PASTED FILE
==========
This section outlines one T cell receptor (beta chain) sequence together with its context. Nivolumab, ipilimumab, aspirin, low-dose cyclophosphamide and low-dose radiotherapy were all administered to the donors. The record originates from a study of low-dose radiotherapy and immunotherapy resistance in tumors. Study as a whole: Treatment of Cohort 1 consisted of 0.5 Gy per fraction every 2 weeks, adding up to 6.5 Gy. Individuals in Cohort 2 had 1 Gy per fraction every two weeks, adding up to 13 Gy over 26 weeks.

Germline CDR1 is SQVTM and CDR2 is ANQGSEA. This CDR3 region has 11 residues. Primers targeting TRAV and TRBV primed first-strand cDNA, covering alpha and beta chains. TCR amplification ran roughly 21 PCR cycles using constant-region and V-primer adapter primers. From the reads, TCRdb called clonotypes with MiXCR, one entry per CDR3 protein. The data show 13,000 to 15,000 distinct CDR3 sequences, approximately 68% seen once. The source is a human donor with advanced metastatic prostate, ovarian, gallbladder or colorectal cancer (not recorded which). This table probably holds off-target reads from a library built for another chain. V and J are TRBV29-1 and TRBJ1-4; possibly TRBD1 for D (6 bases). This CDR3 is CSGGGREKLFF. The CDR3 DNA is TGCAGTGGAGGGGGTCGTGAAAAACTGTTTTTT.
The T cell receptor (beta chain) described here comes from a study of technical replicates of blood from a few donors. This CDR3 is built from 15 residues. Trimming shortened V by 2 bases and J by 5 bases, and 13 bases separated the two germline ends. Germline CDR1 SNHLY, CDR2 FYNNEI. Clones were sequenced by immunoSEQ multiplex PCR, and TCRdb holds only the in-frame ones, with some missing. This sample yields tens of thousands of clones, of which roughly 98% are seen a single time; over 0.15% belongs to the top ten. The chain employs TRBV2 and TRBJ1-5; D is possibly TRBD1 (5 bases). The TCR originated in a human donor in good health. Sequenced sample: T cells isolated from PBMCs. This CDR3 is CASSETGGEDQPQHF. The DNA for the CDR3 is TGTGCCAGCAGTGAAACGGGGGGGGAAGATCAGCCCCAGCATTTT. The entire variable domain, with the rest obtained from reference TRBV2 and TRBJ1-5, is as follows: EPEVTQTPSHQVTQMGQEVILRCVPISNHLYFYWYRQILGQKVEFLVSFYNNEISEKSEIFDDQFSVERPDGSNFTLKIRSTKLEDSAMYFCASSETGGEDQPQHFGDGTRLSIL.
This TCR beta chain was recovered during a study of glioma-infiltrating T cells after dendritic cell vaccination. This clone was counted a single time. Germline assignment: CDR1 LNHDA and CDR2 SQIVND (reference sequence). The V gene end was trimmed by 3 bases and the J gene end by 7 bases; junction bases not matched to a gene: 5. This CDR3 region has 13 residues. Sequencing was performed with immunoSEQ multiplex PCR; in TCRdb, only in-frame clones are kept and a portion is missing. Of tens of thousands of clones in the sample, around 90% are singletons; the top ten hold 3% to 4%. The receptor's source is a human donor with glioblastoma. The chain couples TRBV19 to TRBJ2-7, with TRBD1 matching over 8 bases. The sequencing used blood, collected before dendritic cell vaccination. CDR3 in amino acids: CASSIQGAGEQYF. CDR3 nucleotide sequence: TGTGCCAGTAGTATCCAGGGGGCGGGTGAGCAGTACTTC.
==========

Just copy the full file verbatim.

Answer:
This section outlines one T cell receptor (beta chain) sequence together with its context. Nivolumab, ipilimumab, aspirin, low-dose cyclophosphamide and low-dose radiotherapy were all administered to the donors. The record originates from a study of low-dose radiotherapy and immunotherapy resistance in tumors. Study as a whole: Treatment of Cohort 1 consisted of 0.5 Gy per fraction every 2 weeks, adding up to 6.5 Gy. Individuals in Cohort 2 had 1 Gy per fraction every two weeks, adding up to 13 Gy over 26 weeks.

Germline CDR1 is SQVTM and CDR2 is ANQGSEA. This CDR3 region has 11 residues. Primers targeting TRAV and TRBV primed first-strand cDNA, covering alpha and beta chains. TCR amplification ran roughly 21 PCR cycles using constant-region and V-primer adapter primers. From the reads, TCRdb called clonotypes with MiXCR, one entry per CDR3 protein. The data show 13,000 to 15,000 distinct CDR3 sequences, approximately 68% seen once. The source is a human donor with advanced metastatic prostate, ovarian, gallbladder or colorectal cancer (not recorded which). This table probably holds off-target reads from a library built for another chain. V and J are TRBV29-1 and TRBJ1-4; possibly TRBD1 for D (6 bases). This CDR3 is CSGGGREKLFF. The CDR3 DNA is TGCAGTGGAGGGGGTCGTGAAAAACTGTTTTTT.
The T cell receptor (beta chain) described here comes from a study of technical replicates of blood from a few donors. This CDR3 is built from 15 residues. Trimming shortened V by 2 bases and J by 5 bases, and 13 bases separated the two germline ends. Germline CDR1 SNHLY, CDR2 FYNNEI. Clones were sequenced by immunoSEQ multiplex PCR, and TCRdb holds only the in-frame ones, with some missing. This sample yields tens of thousands of clones, of which roughly 98% are seen a single time; over 0.15% belongs to the top ten. The chain employs TRBV2 and TRBJ1-5; D is possibly TRBD1 (5 bases). The TCR originated in a human donor in good health. Sequenced sample: T cells isolated from PBMCs. This CDR3 is CASSETGGEDQPQHF. The DNA for the CDR3 is TGTGCCAGCAGTGAAACGGGGGGGGAAGATCAGCCCCAGCATTTT. The entire variable domain, with the rest obtained from reference TRBV2 and TRBJ1-5, is as follows: EPEVTQTPSHQVTQMGQEVILRCVPISNHLYFYWYRQILGQKVEFLVSFYNNEISEKSEIFDDQFSVERPDGSNFTLKIRSTKLEDSAMYFCASSETGGEDQPQHFGDGTRLSIL.
This TCR beta chain was recovered during a study of glioma-infiltrating T cells after dendritic cell vaccination. This clone was counted a single time. Germline assignment: CDR1 LNHDA and CDR2 SQIVND (reference sequence). The V gene end was trimmed by 3 bases and the J gene end by 7 bases; junction bases not matched to a gene: 5. This CDR3 region has 13 residues. Sequencing was performed with immunoSEQ multiplex PCR; in TCRdb, only in-frame clones are kept and a portion is missing. Of tens of thousands of clones in the sample, around 90% are singletons; the top ten hold 3% to 4%. The receptor's source is a human donor with glioblastoma. The chain couples TRBV19 to TRBJ2-7, with TRBD1 matching over 8 bases. The sequencing used blood, collected before dendritic cell vaccination. CDR3 in amino acids: CASSIQGAGEQYF. CDR3 nucleotide sequence: TGTGCCAGTAGTATCCAGGGGGCGGGTGAGCAGTACTTC.